As the son of a fireman, bonfire night has always made me nervous. I’ve always approached it with caution. It’s hard to enjoy a hotdog and pot of peas when your brain is awash with images of burnt hands, singed eyebrows and children wearing eye patches.
Being a comedian is weird. In a normal job you carry over some of your achievements from the previous day, your colleagues remember, you’ve got some credit in the bank, you’ve got respect. Comedy isn’t like that.
Morning, sleep well? I never do. I’m sure I’m not the only one. I’m always surprised when I can’t sleep at night but I shouldn’t be. My days are a relentless rollercoaster of adrenalin and anxiety, trying to plough through a to-do list that never ends. Why do I think I can just do all that and then lay down and gently drift off?
Last week I was ill. I had the flu, not a sympathy sniffle, a proper, full fat flu. It was the first time in ages. I spent three days rolled up in a duvet, hot water bottle on my butt cheeks and a flannel draped across my forehead.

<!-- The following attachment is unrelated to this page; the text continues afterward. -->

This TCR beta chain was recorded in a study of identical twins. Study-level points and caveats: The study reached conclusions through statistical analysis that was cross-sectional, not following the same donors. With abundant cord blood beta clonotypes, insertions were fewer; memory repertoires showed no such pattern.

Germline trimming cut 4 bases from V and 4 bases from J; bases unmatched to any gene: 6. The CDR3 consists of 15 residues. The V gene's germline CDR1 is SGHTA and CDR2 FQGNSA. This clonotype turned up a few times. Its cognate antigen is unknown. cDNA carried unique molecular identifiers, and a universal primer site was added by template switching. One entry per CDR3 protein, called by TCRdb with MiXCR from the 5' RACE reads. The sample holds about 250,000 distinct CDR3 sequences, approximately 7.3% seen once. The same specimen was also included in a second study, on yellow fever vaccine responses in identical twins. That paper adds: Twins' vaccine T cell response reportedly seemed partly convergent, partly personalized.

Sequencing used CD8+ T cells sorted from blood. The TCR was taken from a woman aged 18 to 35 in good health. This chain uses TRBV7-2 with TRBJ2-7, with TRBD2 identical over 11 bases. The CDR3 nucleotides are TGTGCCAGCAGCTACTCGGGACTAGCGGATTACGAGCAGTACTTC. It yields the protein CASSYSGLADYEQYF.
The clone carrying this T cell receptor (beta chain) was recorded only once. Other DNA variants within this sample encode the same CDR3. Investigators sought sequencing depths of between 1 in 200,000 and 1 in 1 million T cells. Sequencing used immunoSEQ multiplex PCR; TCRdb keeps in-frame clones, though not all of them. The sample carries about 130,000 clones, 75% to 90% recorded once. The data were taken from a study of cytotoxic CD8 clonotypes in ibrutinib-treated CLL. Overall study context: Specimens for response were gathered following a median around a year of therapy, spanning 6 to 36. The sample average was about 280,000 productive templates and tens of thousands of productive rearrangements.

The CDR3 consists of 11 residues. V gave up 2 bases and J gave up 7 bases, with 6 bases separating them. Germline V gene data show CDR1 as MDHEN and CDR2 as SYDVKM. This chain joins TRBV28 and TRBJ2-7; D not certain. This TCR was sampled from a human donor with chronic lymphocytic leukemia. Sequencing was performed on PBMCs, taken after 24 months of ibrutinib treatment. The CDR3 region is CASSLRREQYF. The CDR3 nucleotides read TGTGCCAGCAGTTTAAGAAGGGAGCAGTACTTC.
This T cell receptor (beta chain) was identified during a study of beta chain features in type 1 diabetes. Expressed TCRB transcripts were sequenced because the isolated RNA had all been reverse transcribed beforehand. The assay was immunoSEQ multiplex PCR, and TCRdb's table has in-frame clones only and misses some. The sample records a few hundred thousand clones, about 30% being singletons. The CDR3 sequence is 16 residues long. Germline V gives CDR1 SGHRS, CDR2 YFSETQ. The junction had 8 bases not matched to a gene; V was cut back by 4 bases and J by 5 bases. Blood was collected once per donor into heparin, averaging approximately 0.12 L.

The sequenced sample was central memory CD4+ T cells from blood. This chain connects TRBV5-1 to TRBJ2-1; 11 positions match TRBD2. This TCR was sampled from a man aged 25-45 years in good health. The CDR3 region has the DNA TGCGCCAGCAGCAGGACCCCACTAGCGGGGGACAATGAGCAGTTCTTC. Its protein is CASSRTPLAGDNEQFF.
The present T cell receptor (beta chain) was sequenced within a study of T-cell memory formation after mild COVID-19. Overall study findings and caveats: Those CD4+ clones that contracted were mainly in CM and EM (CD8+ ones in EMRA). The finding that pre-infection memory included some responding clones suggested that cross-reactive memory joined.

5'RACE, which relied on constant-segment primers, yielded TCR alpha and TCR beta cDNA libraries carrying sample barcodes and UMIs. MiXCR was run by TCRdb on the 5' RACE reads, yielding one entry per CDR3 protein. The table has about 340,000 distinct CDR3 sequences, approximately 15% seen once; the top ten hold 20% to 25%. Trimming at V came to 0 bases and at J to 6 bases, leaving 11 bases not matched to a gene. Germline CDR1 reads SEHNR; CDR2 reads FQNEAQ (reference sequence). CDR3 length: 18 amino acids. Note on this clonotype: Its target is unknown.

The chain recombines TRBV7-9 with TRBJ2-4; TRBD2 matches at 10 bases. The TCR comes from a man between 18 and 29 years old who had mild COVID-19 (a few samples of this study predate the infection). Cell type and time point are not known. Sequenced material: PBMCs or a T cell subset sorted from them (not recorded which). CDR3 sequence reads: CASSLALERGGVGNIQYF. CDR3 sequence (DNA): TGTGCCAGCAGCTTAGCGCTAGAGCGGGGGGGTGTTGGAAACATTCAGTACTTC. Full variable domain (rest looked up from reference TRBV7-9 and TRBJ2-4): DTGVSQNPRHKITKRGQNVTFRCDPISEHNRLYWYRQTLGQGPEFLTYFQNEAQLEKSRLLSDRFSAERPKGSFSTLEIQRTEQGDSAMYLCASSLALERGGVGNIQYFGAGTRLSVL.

As a father to two daughters I am there first male role model and I’ll be honest that terrifies me. I am their advert for the male species and I don’t think I can handle that sort of pressure. On Christmas Day last year, the eldest witnessed me eating a pringle crumb direct from my own belly button, so I would imagine it’s not going well.
Let’s face it readers, everything is rubbish. It’s just awful isn’t it. We’ve just clawed our way through a global pandemic, now we’ve got a cost of living crisis, ministers who made us look like morons, monkeypox heading our way and Putin has lost the plot.
As the government start to relax the social distancing laws, it looks like we might finally be coming out of this nightmare. The year 2020 will forever be known as the time when your wheelie bin went out more often than you did.
Now it’s not just the conservative government who know how to organize a party, if you’re a parent of young children this is a skill you need to be hot on.